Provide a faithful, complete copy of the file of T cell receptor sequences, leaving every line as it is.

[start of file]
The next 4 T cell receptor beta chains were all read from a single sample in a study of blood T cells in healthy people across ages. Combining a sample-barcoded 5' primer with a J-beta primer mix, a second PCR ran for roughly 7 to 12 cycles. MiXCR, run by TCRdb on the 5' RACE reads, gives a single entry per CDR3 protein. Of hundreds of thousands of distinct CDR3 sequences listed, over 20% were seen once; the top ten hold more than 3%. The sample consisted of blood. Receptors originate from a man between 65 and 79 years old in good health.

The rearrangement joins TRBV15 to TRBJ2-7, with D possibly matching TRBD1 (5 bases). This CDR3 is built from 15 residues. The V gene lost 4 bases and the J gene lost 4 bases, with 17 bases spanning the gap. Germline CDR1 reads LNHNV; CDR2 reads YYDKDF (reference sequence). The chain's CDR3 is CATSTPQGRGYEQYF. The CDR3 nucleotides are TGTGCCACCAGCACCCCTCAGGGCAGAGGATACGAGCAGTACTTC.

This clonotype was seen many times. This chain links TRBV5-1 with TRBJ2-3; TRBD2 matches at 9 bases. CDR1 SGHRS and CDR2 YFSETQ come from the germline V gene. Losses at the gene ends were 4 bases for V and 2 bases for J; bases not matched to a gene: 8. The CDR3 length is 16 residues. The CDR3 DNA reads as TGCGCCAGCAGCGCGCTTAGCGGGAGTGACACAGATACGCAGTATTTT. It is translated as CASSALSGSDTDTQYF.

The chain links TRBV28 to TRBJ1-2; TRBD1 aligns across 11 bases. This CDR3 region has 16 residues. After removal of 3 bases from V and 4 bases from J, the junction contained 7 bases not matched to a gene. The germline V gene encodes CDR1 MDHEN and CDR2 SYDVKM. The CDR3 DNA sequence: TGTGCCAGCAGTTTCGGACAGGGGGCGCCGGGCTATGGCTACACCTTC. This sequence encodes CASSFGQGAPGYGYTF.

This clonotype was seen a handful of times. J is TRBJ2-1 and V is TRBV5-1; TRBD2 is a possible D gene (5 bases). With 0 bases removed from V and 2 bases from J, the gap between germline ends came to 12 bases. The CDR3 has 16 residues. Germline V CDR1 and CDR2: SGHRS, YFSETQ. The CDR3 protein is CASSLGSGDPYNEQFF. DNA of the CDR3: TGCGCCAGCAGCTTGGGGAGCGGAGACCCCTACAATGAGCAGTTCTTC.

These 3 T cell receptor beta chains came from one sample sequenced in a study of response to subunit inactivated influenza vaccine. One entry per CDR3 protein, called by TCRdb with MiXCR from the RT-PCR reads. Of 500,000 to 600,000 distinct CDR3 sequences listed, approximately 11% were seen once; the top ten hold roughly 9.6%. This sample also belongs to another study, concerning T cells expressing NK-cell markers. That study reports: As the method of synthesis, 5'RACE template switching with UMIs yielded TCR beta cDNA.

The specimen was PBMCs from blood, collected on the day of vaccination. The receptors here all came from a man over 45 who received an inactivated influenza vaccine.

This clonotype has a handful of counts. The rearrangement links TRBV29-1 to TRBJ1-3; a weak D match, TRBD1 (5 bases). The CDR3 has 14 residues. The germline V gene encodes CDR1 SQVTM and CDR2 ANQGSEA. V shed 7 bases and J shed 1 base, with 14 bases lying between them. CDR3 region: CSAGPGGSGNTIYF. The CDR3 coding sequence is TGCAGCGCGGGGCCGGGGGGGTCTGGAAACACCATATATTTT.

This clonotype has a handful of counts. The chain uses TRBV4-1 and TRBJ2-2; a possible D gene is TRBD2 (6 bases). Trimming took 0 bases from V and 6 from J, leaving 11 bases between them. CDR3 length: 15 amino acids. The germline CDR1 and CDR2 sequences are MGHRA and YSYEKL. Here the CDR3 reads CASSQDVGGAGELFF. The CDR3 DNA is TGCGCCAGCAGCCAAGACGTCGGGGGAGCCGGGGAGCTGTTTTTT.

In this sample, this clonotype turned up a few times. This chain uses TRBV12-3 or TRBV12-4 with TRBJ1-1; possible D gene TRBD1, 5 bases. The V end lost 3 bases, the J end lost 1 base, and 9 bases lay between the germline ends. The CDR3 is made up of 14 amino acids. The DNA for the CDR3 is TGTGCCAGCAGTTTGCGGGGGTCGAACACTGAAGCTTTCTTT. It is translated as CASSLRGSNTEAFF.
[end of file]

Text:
The next 4 T cell receptor beta chains were all read from a single sample in a study of blood T cells in healthy people across ages. Combining a sample-barcoded 5' primer with a J-beta primer mix, a second PCR ran for roughly 7 to 12 cycles. MiXCR, run by TCRdb on the 5' RACE reads, gives a single entry per CDR3 protein. Of hundreds of thousands of distinct CDR3 sequences listed, over 20% were seen once; the top ten hold more than 3%. The sample consisted of blood. Receptors originate from a man between 65 and 79 years old in good health.

The rearrangement joins TRBV15 to TRBJ2-7, with D possibly matching TRBD1 (5 bases). This CDR3 is built from 15 residues. The V gene lost 4 bases and the J gene lost 4 bases, with 17 bases spanning the gap. Germline CDR1 reads LNHNV; CDR2 reads YYDKDF (reference sequence). The chain's CDR3 is CATSTPQGRGYEQYF. The CDR3 nucleotides are TGTGCCACCAGCACCCCTCAGGGCAGAGGATACGAGCAGTACTTC.

This clonotype was seen many times. This chain links TRBV5-1 with TRBJ2-3; TRBD2 matches at 9 bases. CDR1 SGHRS and CDR2 YFSETQ come from the germline V gene. Losses at the gene ends were 4 bases for V and 2 bases for J; bases not matched to a gene: 8. The CDR3 length is 16 residues. The CDR3 DNA reads as TGCGCCAGCAGCGCGCTTAGCGGGAGTGACACAGATACGCAGTATTTT. It is translated as CASSALSGSDTDTQYF.

The chain links TRBV28 to TRBJ1-2; TRBD1 aligns across 11 bases. This CDR3 region has 16 residues. After removal of 3 bases from V and 4 bases from J, the junction contained 7 bases not matched to a gene. The germline V gene encodes CDR1 MDHEN and CDR2 SYDVKM. The CDR3 DNA sequence: TGTGCCAGCAGTTTCGGACAGGGGGCGCCGGGCTATGGCTACACCTTC. This sequence encodes CASSFGQGAPGYGYTF.

This clonotype was seen a handful of times. J is TRBJ2-1 and V is TRBV5-1; TRBD2 is a possible D gene (5 bases). With 0 bases removed from V and 2 bases from J, the gap between germline ends came to 12 bases. The CDR3 has 16 residues. Germline V CDR1 and CDR2: SGHRS, YFSETQ. The CDR3 protein is CASSLGSGDPYNEQFF. DNA of the CDR3: TGCGCCAGCAGCTTGGGGAGCGGAGACCCCTACAATGAGCAGTTCTTC.

These 3 T cell receptor beta chains came from one sample sequenced in a study of response to subunit inactivated influenza vaccine. One entry per CDR3 protein, called by TCRdb with MiXCR from the RT-PCR reads. Of 500,000 to 600,000 distinct CDR3 sequences listed, approximately 11% were seen once; the top ten hold roughly 9.6%. This sample also belongs to another study, concerning T cells expressing NK-cell markers. That study reports: As the method of synthesis, 5'RACE template switching with UMIs yielded TCR beta cDNA.

The specimen was PBMCs from blood, collected on the day of vaccination. The receptors here all came from a man over 45 who received an inactivated influenza vaccine.

This clonotype has a handful of counts. The rearrangement links TRBV29-1 to TRBJ1-3; a weak D match, TRBD1 (5 bases). The CDR3 has 14 residues. The germline V gene encodes CDR1 SQVTM and CDR2 ANQGSEA. V shed 7 bases and J shed 1 base, with 14 bases lying between them. CDR3 region: CSAGPGGSGNTIYF. The CDR3 coding sequence is TGCAGCGCGGGGCCGGGGGGGTCTGGAAACACCATATATTTT.

This clonotype has a handful of counts. The chain uses TRBV4-1 and TRBJ2-2; a possible D gene is TRBD2 (6 bases). Trimming took 0 bases from V and 6 from J, leaving 11 bases between them. CDR3 length: 15 amino acids. The germline CDR1 and CDR2 sequences are MGHRA and YSYEKL. Here the CDR3 reads CASSQDVGGAGELFF. The CDR3 DNA is TGCGCCAGCAGCCAAGACGTCGGGGGAGCCGGGGAGCTGTTTTTT.

In this sample, this clonotype turned up a few times. This chain uses TRBV12-3 or TRBV12-4 with TRBJ1-1; possible D gene TRBD1, 5 bases. The V end lost 3 bases, the J end lost 1 base, and 9 bases lay between the germline ends. The CDR3 is made up of 14 amino acids. The DNA for the CDR3 is TGTGCCAGCAGTTTGCGGGGGTCGAACACTGAAGCTTTCTTT. It is translated as CASSLRGSNTEAFF.